Thursday, July 3, 2008

The art of racing in the rain

An excerpt from Enzo the dog's reverie—

...Balance, anticipation, patience. These are all vital. Peripheral vision, seeing things you've never seen before. Kinesthetic sensation, driving by the seat of your pants. But what I've always liked best is when he talks about having no memory. no memory of things he'd done just a second before. Good or bad. Because memory is time folding back on itself. To remember is to disengage from the present. In order to reach any kind of success in automobile racing, a driver must never remember.

Which is why drivers compulsively record their every race, with cockpit cameras, in-car video, data mapping; a driver cannot be a witness to his own greatness. This is what Denny says. He says racing is doing. It is being part of a moment and being aware of nothing else but that moment. Reflection must come at a later time. The great champion Julian SabellaRoasa has said, “When I am racing, my mind and my body are working so quickly and so well together, I must be sure not to think,or else I will definitely make a mistake.”


from—
a novel by Garth Stein

3 comments:

Frank said...

I hadn't heard of this book...sounds like one I'll really like. I'll pick it up today...what a great title...and the pull quote is really something.

Thanks for another pointer!

Eleanor said...

I wonder if you might be interested in another original work of fiction, also narrated by a sentient labrador. (This labrador, Randolph, has rather high-brow tastes, preferring Dante to television.)

A DOG AMONG DIPLOMATS (April 2008) is the second book in a quirky mystery series by J.F. Englert. The first book, A DOG ABOUT TOWN was published in May 2007, and the third book, A DOG AT SEA, is scheduled for publication in April/May of 2009.

I'm helping author J.F. Englert reach out to bloggers, and I'd be happy to send you review copies of either or both books if you're interested!

An overview of the books and excerpts from reviews already in are below.

Best,
Eleanor
adogabouttown@gmail.com


BULL MOOSE DOG RUN MYSTERY SERIES - A Dog About Town, A Dog Among Diplomats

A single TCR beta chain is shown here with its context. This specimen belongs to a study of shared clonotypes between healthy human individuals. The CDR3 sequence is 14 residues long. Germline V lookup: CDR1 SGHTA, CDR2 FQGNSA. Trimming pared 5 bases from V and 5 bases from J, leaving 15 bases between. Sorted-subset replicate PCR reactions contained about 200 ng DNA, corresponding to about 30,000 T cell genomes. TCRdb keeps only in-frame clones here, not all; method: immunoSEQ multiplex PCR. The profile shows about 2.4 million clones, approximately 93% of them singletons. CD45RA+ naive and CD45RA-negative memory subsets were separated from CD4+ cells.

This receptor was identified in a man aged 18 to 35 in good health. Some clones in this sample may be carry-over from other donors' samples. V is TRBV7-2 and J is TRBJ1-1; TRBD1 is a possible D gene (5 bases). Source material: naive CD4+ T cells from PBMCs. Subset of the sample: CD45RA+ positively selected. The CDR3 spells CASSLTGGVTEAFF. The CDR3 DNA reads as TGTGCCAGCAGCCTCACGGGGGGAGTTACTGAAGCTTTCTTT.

In writing this fanciful mystery series, Englert adopts the daring and original conceit of employing a first-person narration by a labrador-cum-detective, Randolph. The first book in the series, A Dog About Town, was recognized with the 2007 fiction award from The Dog Writers Association of America (DWAA).

Unbeknownst to his owners, Randolph (a black lab) is both sentient and literate--even well-read, spending much of the time that he has to himself at their Upper West Side apartment immersed in books. A year before the first novel opens, Randolph's mistress Imogen disappears without a trace, leaving behind a broken-hearted and mystified boyfriend and dog.

In A DOG ABOUT TOWN, the object of Randolph's ability to read and to reason turns from private past time to undercover detective work as he gently prods his less-enlightened owner, Harry, toward the answers behind a suspicious death--which also holds clues to Imogen's disappearance. Combining his powers of reasoning with his superior sense of smell (100,000 more powerful than that of humans), he is able to literally sniff out the trail, as well as the guilty parties.

In A DOG AMONG DIPLOMATS, Randolph dedicates himself to a second murder case—this time one with ties to the U.N. and in which Imogen is implicated as a possible suspect.


Advance praise for A DOG AMONG DIPLOMATS
Englert's droll mix of mystery, philosophical musing about man and beast, political doings at the U.N. and the mysteries of love make this an elegant, funny and inspiring romp in the park. - Publishers Weekly

LibraryThing members on A DOG AMONG DIPLOMATS
"This book reminded me of two things, both very disconnected: the old-time movie serials where the heroine is always left in utmost peril until the next sequence and P.G. Wodehouse."

"the writing is sharp and witty"

"I couldn't help but fall in love with Randolph."

"a marvelous study of character, especially the dog's, and has some of the funniest writing I've ever read in the genre."

"Like Wodehouse, [Englert] often throws off phrases that you want to reread just for the sheer pleasure of it."

T said...

I was just looking up the quote on memory to see if it was originally from elsewhere, enjoyed you choice of paragraphs as well :)

"Because memory is time folding back on itself"